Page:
Clarksville Middle School played host last week to some 40 North Carolina students whose school was badly damaged by Hurricane Emily late last summer.
The Cape Hatteras School's entire eighth grade visited as part of the Lighthouse Exchange, a Clarksville-sponsored program that raised more than $5,000 to pay their travel expenses.
While Clarksville students got the chance to give their visitors hometown hospitality, they also fulfilled the state's new community service requirement for high school graduation.
"This is really an opportunity to see not only [how] they've helped out these students, but they also get to meet the people who they helped," said Mary McClurg, a Clarksville teacher who coordinated the program, named for the famous Cape Hatteras Lighthouse, one of the East Coast's oldest.
"I'm proud of the students here," she said. "They accepted the project, took the initiative and took it as their own."
Clarksville students held dances, sponsored car washes and sold pins and T-shirts to raise the money that allowed their pen pals to spend almost a week in the Baltimore area. Several hundred dollars was left over, and the students plan to donate it to the Cape Hatteras School to rebuild its equipment inventory.
Clarksville students said they learned from participating in the program. Some headed such committees as public relations, boosters and fund raising to prepare for the students' visit. Others contacted companies for donations and discounts.
"I think we helped a lot of people, and we helped them get on their feet," said Karen Prangley, a 13-year-old Clarksville eighth-grader.
"I thought it was really nice we could do something to help a community in need and to bring the students up here to show them a good time," said 13-year-old Laura Askin.
Cape Hatteras students were grateful for Clarksville's generosity and said they enjoyed their stay, especially trips to Washington and Baltimore. They especially liked visiting the White House, many said.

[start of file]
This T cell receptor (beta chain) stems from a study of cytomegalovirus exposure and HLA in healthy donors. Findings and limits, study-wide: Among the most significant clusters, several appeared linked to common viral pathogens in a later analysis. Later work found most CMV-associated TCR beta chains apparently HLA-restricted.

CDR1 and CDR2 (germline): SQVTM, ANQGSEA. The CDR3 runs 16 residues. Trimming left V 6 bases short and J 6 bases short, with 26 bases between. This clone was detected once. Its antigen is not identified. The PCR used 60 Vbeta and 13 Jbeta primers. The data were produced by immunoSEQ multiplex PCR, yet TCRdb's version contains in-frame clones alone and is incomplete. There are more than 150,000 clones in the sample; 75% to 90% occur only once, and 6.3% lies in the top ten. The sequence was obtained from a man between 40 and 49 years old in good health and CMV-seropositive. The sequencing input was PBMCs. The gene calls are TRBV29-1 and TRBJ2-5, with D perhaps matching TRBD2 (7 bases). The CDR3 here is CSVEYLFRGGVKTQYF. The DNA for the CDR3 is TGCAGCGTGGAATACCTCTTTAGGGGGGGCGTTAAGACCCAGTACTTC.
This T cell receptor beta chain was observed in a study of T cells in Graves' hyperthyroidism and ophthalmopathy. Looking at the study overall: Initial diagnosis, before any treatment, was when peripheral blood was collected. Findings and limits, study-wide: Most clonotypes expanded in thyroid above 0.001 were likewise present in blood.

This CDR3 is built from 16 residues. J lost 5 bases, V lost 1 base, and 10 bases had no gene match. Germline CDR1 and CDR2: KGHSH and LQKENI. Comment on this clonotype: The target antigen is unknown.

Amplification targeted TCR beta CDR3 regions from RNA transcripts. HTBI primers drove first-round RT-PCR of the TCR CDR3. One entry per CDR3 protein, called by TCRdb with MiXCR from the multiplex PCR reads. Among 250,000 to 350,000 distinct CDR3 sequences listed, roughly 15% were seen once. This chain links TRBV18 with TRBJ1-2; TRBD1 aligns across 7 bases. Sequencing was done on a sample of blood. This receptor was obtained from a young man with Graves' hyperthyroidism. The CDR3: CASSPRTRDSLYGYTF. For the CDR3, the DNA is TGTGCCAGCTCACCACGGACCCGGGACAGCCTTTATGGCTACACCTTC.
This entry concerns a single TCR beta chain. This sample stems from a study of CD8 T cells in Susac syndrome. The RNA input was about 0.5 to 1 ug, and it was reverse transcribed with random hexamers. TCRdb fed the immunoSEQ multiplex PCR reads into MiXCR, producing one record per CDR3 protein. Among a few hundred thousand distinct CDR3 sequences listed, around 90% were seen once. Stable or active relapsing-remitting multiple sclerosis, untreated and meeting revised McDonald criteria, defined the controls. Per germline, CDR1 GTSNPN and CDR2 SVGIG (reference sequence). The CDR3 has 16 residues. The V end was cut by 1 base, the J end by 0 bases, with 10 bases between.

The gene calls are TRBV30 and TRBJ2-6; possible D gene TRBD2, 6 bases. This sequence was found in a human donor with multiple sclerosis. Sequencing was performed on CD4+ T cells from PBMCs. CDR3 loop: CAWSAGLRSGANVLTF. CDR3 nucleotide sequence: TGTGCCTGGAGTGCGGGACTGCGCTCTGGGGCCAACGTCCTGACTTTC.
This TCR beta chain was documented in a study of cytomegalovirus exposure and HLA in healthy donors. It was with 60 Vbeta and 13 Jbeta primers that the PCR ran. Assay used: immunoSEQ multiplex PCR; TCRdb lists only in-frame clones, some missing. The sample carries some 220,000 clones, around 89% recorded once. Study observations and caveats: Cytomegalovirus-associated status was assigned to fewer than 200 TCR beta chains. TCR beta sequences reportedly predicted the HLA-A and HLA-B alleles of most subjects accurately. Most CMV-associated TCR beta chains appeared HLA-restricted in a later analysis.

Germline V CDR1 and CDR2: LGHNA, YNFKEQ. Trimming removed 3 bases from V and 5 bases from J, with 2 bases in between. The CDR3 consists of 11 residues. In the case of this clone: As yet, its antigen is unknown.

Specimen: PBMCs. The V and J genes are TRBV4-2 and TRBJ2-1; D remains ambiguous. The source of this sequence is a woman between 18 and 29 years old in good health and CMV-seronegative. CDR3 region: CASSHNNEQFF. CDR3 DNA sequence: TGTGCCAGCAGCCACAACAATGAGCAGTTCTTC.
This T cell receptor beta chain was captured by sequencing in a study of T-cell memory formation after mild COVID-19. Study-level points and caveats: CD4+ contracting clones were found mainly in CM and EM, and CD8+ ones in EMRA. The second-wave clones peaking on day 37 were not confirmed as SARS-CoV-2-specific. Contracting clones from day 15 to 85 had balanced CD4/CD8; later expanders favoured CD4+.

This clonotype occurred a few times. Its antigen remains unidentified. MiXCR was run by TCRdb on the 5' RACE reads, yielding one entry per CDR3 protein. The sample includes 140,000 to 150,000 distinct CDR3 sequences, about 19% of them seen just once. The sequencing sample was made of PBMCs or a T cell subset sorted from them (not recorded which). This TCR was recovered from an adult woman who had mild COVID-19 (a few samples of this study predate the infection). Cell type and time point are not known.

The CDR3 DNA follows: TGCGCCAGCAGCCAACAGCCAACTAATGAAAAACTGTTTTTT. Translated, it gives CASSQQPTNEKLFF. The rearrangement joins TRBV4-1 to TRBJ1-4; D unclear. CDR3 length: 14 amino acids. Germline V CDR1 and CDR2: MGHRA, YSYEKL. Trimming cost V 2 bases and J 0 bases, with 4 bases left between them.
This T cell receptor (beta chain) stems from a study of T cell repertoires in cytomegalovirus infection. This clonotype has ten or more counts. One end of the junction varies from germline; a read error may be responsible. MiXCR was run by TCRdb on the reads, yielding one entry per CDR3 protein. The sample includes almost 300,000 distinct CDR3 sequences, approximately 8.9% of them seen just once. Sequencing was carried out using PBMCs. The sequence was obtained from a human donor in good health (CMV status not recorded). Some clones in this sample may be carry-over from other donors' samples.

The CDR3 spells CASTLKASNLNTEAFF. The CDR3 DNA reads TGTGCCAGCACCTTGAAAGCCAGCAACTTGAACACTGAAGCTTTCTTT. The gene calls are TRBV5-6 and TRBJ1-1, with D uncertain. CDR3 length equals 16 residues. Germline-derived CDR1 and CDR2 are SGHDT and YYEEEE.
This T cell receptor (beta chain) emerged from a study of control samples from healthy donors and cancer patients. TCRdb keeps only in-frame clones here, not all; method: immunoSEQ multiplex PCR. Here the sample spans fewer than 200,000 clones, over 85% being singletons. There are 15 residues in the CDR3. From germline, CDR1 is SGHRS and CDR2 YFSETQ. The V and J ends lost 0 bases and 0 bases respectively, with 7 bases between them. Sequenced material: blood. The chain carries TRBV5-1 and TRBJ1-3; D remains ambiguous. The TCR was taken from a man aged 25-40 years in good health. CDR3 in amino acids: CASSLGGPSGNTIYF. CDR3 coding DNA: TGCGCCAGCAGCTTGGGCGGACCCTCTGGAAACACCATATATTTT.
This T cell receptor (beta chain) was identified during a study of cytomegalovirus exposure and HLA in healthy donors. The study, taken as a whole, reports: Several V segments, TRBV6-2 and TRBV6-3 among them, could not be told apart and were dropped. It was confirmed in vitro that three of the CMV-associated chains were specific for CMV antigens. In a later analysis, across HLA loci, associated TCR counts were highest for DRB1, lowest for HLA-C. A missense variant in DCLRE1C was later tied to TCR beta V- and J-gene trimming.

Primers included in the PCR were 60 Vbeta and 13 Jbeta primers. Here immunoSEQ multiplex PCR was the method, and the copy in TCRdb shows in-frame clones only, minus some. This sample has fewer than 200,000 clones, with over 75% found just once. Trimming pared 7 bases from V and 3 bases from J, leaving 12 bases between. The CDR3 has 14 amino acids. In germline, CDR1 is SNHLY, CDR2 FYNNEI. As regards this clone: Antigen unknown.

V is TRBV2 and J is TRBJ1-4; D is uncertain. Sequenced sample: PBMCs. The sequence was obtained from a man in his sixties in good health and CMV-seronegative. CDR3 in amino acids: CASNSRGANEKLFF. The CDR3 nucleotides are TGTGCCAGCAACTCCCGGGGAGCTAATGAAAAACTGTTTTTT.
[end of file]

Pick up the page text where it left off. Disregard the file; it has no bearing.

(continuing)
The students left Friday, after visiting with their state's Sen. Jesse Helms at the Capitol.
"It was pretty cool, meeting all the people and stuff," said Cape Hatteras student Ryan Langowski. "They're really nice."
And the Clarksville girls, he added, are "really pretty."
Thirteen-year-old Kendra Jones left with good memories, new friends and three rolls of film.
"It was really generous of them to have us, really nice," said Kendra, whose small school includes students from kindergarten to 12th grade. "And there are so many eighth-graders."
As part of the Lighthouse Exchange, Clarksville students were scheduled to visit the fishing and resort island in October. But they had to cancel their visit to the Outer Banks because of last summer's Hurricane Emily, which left many students and their families homeless for months.
The 584-student Cape Hatteras school, built in the 1950s on the 60-mile-long island, suffered more than $3 million in damage. As much as 5 feet of water flooded classrooms and offices, destroying carpet, textbooks, tables, computers and tiles.
"The first level of the school was destroyed," recalled Eddie Harper, 13, from Cape Hatteras. "In some areas, there were snakes and dead fish in the water. There were 2 feet of sea grass in classrooms."
The school had no insurance and closed for two weeks as National Guard members and Red Cross workers pitched in to help rebuild. Even now, there is still no carpeting, and students use rusty desks for lack of new ones.
Clarksville students plan to visit Cape Hatteras next fall to study the lighthouse, Pamlico Sound, island folklore and navigation.